Do you have the right mix of skills in your security operations center (SOC)? Whether your SOC is brand new or has been around for years, you need to be sure it’s built to meet the demands of today’s complex security landscape.

In this post, we’ll define the most important skills any SOC should have today so you can be sure to have the right mix of people to safeguard your business.

Effective Team and Communication Skills

Regardless of the role, every SOC team member must have good teamwork and communication skills. With more threats cropping up every day, tools to manage, and tasks to execute, it’s critical that your team can work well together. From properly escalating alerts to interacting with management and training new employees,  everyone must be a team player.

Broad and Deep Familiarity with the Security Landscape

While every SOC team member should specialize in a particular area of security, they all should understand the broader security landscape, too. Understanding how the kill chain works, for example, is a good marker of their experience level.

They should understand what possible threats could hit the organization, how an adversary works their way down the kill chain and into your network, what the impact would be, and what has to be done to get rid of them before they complete their mission. Without this broad and deep understanding, they may not be able to aid the SOC in properly defending the organization.

Passion for Their Work On and Off the Job

A marker of an exceptional SOC hire is someone who not only loves their day job, but is passionate about IT and security as a whole; whether they’ve build a tool on their own, manage a community hackathon, are a security researcher, or attend regular conferences and meetups to learn.

They have a deep rooted desire to make a positive impact in the world and the companies they work for. With how rapidly the threat landscape is changing today and how pervasive attacks are, the people on your team need to have both practical experience an ever-growing database of knowledge in the space.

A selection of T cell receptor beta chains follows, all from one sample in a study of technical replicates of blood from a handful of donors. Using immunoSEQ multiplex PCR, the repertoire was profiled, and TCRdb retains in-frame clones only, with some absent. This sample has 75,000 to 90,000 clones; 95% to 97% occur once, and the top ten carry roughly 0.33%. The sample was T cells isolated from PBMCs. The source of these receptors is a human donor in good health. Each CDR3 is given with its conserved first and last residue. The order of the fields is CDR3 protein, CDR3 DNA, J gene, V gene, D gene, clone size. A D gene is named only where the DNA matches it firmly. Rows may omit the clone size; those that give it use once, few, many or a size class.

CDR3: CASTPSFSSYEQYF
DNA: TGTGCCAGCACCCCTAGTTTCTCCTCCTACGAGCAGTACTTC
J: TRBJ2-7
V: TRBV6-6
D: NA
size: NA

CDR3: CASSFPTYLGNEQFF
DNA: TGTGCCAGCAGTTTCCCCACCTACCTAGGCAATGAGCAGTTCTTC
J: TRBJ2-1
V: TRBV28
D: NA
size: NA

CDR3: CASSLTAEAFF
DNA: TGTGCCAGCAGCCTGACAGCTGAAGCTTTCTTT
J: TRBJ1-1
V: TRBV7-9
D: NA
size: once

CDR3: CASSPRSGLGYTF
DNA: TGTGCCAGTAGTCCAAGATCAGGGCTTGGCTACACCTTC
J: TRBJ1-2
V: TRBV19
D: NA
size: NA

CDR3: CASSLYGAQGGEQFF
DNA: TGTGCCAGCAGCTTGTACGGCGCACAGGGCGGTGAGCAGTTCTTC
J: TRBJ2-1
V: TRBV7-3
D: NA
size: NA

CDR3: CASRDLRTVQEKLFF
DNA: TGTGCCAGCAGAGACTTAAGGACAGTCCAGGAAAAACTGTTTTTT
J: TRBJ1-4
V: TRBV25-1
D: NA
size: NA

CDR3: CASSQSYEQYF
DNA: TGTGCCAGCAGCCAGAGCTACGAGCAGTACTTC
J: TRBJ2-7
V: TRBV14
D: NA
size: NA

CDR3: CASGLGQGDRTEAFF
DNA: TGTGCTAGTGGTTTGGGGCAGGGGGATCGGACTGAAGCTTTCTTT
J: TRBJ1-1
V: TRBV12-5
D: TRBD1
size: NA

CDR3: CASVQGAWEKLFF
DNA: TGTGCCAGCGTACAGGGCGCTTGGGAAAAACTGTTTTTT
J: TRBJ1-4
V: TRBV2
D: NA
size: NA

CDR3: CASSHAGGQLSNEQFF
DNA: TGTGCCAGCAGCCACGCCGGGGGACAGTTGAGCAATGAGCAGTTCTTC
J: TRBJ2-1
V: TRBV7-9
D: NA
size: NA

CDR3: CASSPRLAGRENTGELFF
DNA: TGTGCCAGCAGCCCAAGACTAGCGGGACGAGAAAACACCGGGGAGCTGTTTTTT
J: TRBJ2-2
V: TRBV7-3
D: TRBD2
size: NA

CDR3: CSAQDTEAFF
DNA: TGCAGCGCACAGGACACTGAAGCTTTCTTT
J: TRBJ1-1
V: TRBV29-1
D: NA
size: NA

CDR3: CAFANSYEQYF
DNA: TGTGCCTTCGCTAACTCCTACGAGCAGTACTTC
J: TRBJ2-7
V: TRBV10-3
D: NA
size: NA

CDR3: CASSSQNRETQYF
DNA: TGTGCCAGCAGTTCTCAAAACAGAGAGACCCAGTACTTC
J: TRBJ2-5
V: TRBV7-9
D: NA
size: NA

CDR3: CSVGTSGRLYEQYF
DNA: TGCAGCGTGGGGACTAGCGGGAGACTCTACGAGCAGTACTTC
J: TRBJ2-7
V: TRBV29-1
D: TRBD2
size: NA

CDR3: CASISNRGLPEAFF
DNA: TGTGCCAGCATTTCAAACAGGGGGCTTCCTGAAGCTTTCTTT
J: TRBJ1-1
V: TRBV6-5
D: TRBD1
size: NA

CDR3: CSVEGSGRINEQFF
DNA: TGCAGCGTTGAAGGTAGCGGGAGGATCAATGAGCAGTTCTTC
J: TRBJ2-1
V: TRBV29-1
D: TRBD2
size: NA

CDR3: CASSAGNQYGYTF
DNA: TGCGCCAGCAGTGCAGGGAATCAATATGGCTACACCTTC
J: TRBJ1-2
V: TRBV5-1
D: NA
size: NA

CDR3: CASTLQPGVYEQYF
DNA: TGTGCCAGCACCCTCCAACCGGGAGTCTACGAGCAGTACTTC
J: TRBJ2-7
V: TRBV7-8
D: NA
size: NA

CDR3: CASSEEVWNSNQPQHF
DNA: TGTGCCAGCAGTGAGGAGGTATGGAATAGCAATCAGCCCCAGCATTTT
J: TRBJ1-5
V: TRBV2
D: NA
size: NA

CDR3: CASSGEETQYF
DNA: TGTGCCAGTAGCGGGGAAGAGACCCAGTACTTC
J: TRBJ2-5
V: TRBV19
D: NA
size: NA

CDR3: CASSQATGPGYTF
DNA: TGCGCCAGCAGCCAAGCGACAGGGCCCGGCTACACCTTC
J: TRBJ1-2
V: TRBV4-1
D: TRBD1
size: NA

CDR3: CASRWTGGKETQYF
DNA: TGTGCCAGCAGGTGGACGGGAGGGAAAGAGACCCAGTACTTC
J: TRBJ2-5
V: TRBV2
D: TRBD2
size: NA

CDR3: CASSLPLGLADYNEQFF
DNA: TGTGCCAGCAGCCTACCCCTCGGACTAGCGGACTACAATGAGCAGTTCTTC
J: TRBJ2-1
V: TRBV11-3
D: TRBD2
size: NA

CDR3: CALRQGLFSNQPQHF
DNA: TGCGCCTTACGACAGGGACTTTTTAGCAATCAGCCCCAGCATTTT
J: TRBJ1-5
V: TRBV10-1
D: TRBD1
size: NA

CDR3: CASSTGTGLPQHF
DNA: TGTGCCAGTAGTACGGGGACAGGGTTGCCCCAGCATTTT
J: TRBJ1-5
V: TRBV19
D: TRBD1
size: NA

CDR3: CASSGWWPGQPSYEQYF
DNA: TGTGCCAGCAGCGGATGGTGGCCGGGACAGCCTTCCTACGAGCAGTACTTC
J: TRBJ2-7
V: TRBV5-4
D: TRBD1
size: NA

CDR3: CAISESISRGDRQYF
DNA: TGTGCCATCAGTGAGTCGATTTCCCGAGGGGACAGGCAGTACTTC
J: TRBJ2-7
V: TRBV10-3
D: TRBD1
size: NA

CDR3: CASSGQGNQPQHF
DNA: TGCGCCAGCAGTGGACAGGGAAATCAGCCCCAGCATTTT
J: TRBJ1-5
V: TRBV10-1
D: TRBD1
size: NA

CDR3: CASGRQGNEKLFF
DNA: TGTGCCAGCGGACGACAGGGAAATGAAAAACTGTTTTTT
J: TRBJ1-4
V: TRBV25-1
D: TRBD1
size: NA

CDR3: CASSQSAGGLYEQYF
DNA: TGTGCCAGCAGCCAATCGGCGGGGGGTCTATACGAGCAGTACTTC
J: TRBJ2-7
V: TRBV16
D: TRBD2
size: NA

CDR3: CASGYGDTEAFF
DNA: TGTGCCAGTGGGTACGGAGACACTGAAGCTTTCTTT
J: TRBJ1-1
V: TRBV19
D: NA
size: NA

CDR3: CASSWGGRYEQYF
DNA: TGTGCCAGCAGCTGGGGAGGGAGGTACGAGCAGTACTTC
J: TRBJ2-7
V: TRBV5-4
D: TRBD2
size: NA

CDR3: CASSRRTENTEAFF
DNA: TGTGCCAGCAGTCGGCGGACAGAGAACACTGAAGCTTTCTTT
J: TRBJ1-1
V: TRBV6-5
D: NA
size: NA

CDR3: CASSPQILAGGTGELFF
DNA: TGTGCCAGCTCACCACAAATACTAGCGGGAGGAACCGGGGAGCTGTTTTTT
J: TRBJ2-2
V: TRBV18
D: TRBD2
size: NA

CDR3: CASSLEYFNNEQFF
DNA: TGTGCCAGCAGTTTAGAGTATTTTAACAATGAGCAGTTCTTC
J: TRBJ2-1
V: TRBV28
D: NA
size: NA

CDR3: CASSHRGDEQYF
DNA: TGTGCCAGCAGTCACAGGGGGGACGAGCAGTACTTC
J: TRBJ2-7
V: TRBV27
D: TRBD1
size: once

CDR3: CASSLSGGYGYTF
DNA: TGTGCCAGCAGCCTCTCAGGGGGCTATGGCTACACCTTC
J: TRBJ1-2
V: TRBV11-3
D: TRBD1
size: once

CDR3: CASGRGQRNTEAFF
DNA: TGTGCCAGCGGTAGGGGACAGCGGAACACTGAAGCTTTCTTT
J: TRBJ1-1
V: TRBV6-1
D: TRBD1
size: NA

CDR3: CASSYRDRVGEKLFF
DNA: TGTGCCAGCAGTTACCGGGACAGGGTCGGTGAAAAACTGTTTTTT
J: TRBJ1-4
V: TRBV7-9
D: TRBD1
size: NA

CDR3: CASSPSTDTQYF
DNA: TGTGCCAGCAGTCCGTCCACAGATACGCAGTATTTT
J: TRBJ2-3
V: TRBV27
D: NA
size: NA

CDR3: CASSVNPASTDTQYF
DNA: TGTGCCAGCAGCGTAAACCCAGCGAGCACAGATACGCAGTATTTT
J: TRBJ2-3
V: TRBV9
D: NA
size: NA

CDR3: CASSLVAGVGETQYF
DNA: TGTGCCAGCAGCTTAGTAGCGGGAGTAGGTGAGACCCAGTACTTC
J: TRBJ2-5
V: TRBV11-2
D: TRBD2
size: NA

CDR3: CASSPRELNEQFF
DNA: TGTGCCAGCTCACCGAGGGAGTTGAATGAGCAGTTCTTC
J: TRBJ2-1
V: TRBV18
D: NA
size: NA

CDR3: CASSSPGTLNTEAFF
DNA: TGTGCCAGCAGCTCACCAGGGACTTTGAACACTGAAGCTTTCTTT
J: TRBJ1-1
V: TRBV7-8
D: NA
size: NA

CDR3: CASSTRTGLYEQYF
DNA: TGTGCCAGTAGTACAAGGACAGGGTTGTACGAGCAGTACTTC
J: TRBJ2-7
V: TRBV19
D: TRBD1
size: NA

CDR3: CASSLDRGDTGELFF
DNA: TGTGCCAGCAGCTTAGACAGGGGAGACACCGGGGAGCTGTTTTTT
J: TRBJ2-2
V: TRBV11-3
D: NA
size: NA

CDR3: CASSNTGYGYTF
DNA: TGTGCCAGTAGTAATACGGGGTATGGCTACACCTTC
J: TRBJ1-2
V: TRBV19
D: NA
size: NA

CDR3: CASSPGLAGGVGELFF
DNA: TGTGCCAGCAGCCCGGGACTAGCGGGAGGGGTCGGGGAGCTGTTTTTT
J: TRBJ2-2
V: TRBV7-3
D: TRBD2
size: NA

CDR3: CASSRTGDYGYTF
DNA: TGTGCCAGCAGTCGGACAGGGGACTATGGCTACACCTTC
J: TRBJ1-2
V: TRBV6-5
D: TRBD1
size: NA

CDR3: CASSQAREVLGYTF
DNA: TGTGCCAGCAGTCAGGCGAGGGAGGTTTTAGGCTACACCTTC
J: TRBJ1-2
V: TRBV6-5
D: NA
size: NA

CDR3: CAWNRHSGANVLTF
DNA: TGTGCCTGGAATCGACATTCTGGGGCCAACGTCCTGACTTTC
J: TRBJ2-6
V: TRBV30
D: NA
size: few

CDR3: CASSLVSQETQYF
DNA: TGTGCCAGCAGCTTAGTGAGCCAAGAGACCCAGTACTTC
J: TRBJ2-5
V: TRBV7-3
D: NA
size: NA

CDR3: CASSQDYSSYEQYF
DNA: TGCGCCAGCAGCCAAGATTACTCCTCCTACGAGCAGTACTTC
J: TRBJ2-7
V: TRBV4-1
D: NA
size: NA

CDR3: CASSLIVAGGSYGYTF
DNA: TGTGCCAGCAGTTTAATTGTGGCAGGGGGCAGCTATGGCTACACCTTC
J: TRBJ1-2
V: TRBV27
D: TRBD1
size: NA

Ability to Build and Manage a Complex Security Technology Stack

Today, it seems there’s a solution for every edge case in security. In general, that’s a good thing, but it also means your team needs to know how to use many of them and be able to manage an increasingly complex and interconnected toolset.

While they should be comfortable using standard technologies like IDS and malware services, they should also be proactive about recommending new ones that can help the team complete tasks better and faster. As a bonus, they should be willing and able to train others on how to use these tools so that everyone can maximize the value of them.

Performs Well Under Pressure

It’s no secret that being in security today is a stressful job. As large and destructive breaches continue to make the front page of the news, companies are under more pressure than ever to protect themselves — for the sake of the business and their customers.

A good SOC team member is cool under fire and quick to respond to issues. And depending on the vulnerabilities your organization faces and the nature of your security program, SOC team members may need to be on call at various times to handle incidents as they arise. So whether an issue crops up at 2a.m. or 2p.m., your team should be ready, eager, and focused to take it on.

Ability to Troubleshoot Common and Unusual Problems

Because threats evolve at an astonishing rate, your SOC should be stock full of problem solvers. A great SOC team member should be naturally curious, creative, and determined to get to the root of any problem, common or not. They don’t stop when things get tough, and are persistent about double and triple checking their investigations to be sure every nook and cranny is covered.

Building a Strong and Modern SOC

With the right people at the helm, your next mission is to optimize, optimize, optimize! Even with a large and highly skilled team, the volume of alerts and threats can be overwhelming, and tasks can quickly slip through the cracks.

To help your people, processes, and tools work together like a well-oiled machine, security automation and orchestration can tie it all together. By automating and orchestrating many common and repetitive tasks, your team can elevate its focus, side skirt alert fatigue, and get ahead of threats.